Thevenin theorem, can't understand the circuit

Thread Starter

SmallRedMachine

Joined Feb 25, 2017
48
I'm stuck on this Thevenin question and it's really frustrating as after lots of studying and practices I feel I am back to square one not knowing anything about volatge and current in a circuit. Would really appreciate some guidance along the way of me trying to solve this question so I can identify my many flaws in my understandings about Voltage, Current, references to the ground and everything els. So here is the question:
https://imgur.com/a/hyRXc

So I have found the Rth:
https://imgur.com/a/gekQr

So the first thing I do see in this circuit is that Vab = Eth, Va can be any spot on the upper node and Vb= 0 because there is nothing between Vb and the ground, now I think that's wrong but can't convince myself at all why.
 

WBahn

Joined Mar 31, 2012
26,304
It's strongly preferred to post your images on AAC so that people don't have to go out to third party sites and so that the images get archived along with the post.

Prob11.png

Work.png

You are doing just fine, so far. You need to get Vab and, yes, Vb is 0 V because that node is defined as your 0 V reference. So you just need to use any analysis technique you want to find Va.
 

shteii01

Joined Feb 19, 2010
4,644
Usually Thevenin equivalent circuit is represented by Thevening voltage source and Thevenin resistance.

Your circuit has one current source and one voltage source. I think it would be convenient for you to convert the current source into a voltage source. You have 8 mA independent current source in parallel with 5.6 kOhm resistor, you can readily convert it into voltage source: https://www.allaboutcircuits.com/technical-articles/source-transformation/

 

MrAl

Joined Jun 17, 2014
7,849
Hi,

Talking about convenience, it looks to me that this would be ultra simple if we convert the voltage source to a current source first. Then we have two current sources in parallel so the current adds (or subtracts), and two resistors in parallel which combine easily to make one resistor. Since then we would have one current source in parallel with one resistor, we could leave it that way or convert to a single voltage source in series with a single resistor. If the values were simpler we could do this in our heads very quickly. For example, try it with two 4k resistors instead of what is there now.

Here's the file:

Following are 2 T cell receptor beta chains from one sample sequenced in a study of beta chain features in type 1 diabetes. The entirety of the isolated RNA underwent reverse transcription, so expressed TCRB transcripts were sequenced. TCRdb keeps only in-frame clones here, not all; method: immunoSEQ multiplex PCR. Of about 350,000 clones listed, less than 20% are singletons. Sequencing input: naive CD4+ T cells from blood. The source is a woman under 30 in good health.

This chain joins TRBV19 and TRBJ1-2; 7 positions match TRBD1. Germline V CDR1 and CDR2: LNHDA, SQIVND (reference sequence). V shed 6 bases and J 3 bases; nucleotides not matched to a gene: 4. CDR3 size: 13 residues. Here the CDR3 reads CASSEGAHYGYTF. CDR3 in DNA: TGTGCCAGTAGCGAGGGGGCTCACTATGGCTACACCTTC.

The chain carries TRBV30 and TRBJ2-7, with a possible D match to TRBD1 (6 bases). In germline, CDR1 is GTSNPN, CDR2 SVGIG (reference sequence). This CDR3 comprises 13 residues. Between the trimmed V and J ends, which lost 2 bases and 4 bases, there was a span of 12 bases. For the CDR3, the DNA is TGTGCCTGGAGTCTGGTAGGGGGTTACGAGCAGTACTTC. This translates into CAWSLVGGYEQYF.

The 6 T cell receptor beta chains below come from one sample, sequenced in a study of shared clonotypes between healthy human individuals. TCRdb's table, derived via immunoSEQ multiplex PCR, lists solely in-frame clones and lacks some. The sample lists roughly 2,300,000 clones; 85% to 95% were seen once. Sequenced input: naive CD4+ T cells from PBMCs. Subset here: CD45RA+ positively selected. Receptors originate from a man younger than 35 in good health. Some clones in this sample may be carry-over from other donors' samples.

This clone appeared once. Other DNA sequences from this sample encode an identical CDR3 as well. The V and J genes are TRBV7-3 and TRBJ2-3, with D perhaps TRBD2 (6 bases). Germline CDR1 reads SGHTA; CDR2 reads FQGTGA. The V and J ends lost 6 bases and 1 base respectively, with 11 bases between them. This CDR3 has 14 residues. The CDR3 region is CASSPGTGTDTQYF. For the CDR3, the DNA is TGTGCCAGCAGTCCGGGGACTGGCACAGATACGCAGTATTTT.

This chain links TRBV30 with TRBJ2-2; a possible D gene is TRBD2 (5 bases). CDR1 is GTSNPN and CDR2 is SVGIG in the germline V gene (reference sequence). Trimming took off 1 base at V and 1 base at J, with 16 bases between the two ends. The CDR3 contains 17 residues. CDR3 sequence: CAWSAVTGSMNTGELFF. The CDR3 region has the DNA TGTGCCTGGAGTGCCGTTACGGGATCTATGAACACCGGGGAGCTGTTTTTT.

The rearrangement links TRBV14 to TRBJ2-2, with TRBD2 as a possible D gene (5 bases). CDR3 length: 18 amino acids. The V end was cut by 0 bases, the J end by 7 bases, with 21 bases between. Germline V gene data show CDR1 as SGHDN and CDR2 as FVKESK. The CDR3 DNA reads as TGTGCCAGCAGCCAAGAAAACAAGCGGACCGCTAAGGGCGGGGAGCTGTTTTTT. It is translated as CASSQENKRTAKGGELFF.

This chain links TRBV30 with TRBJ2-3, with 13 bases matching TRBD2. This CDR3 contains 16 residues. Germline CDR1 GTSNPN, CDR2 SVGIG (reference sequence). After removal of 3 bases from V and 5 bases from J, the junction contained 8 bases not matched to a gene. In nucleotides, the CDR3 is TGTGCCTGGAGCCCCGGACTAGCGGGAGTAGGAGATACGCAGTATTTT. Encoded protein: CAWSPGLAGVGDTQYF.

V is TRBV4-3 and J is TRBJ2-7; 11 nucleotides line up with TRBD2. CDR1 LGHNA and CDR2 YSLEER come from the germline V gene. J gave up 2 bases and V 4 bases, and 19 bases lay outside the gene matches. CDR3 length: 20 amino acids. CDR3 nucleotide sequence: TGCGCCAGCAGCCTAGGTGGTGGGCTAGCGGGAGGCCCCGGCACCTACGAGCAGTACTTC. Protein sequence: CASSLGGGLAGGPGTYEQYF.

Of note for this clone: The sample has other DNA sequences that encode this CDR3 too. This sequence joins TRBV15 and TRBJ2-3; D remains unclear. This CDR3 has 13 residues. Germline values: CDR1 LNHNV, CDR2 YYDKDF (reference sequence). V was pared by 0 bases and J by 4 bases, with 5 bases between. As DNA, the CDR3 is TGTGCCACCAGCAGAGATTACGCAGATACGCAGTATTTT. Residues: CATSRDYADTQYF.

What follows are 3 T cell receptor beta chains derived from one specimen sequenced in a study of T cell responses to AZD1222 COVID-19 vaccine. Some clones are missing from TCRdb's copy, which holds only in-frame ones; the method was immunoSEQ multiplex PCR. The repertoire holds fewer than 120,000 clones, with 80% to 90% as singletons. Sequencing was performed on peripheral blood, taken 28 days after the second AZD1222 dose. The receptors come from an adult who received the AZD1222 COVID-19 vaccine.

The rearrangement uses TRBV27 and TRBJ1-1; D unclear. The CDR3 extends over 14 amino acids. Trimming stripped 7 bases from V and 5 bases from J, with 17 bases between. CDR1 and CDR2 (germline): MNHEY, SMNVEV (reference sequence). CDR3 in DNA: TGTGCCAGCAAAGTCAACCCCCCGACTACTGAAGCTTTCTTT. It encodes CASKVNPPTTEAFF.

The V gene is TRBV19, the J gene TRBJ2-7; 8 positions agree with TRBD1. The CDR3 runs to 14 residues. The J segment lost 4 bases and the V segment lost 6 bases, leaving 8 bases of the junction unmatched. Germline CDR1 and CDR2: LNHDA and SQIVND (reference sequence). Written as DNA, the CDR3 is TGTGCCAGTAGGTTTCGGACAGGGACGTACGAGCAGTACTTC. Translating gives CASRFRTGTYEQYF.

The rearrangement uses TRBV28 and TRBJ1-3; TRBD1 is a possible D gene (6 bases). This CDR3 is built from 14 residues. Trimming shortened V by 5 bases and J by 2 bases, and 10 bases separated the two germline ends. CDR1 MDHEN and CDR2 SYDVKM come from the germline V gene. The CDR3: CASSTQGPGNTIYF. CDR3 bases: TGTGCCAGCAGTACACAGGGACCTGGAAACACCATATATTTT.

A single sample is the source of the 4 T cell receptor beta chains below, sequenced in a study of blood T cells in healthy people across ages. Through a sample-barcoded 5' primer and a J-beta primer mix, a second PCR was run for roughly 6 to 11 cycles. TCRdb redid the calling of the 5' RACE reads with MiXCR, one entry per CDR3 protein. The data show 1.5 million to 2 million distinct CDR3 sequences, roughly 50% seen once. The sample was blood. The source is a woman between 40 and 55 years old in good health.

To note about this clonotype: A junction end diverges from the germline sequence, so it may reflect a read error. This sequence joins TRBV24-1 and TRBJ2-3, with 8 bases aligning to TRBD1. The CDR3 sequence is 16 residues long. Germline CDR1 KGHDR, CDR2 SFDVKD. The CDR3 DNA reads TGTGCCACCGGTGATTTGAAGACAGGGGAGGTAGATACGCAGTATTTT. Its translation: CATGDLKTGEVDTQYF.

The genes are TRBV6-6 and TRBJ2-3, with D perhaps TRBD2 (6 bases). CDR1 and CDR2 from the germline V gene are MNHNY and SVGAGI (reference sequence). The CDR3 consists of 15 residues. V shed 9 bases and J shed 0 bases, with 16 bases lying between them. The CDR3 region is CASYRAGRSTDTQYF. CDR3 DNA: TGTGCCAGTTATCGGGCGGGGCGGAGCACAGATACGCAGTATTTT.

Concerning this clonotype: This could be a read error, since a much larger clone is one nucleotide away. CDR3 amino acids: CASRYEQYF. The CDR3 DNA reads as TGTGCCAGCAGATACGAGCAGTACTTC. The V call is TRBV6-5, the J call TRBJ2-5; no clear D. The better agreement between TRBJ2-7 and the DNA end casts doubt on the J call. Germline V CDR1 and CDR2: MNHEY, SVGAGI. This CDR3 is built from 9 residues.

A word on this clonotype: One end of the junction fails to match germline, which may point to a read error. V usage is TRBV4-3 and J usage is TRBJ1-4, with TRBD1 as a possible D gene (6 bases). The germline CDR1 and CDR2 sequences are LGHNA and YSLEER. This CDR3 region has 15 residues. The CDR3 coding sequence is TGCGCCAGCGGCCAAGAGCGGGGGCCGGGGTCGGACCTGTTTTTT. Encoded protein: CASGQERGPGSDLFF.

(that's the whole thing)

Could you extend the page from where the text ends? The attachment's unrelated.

Thanks to WBahn for posting the actual pics. I hate going to a third website for the image as sometimes it doesnt show up properly or might even be missing.
 

WBahn

Joined Mar 31, 2012
26,304
Any of the normal analysis methods will probably work about the same on this one. The values aren't "simple", so you're going to have to do a bit of calculation no matter what.

Moving the current source to the outside lets you do mesh analysis with two meshes, one of which is trivial as it is 8 mA.

Nodal analysis is likewise very simple as you get set up the single node equation, which also happens to be the voltage that is the Thevenin voltage, by inspection.

Superposition is quite viable, though my guess is that it probably involves the most work of the normal techniques, though not by much.

Converting either the voltage source and the 2.2 kΩ to a current source or the current source and the 5.6 kΩ to a voltage source are about equal effort when all is said and done, is my guess.

I'd probably do nodal analysis, as it's one equation, written by inspection, whose unknown is the value I am looking for.
 
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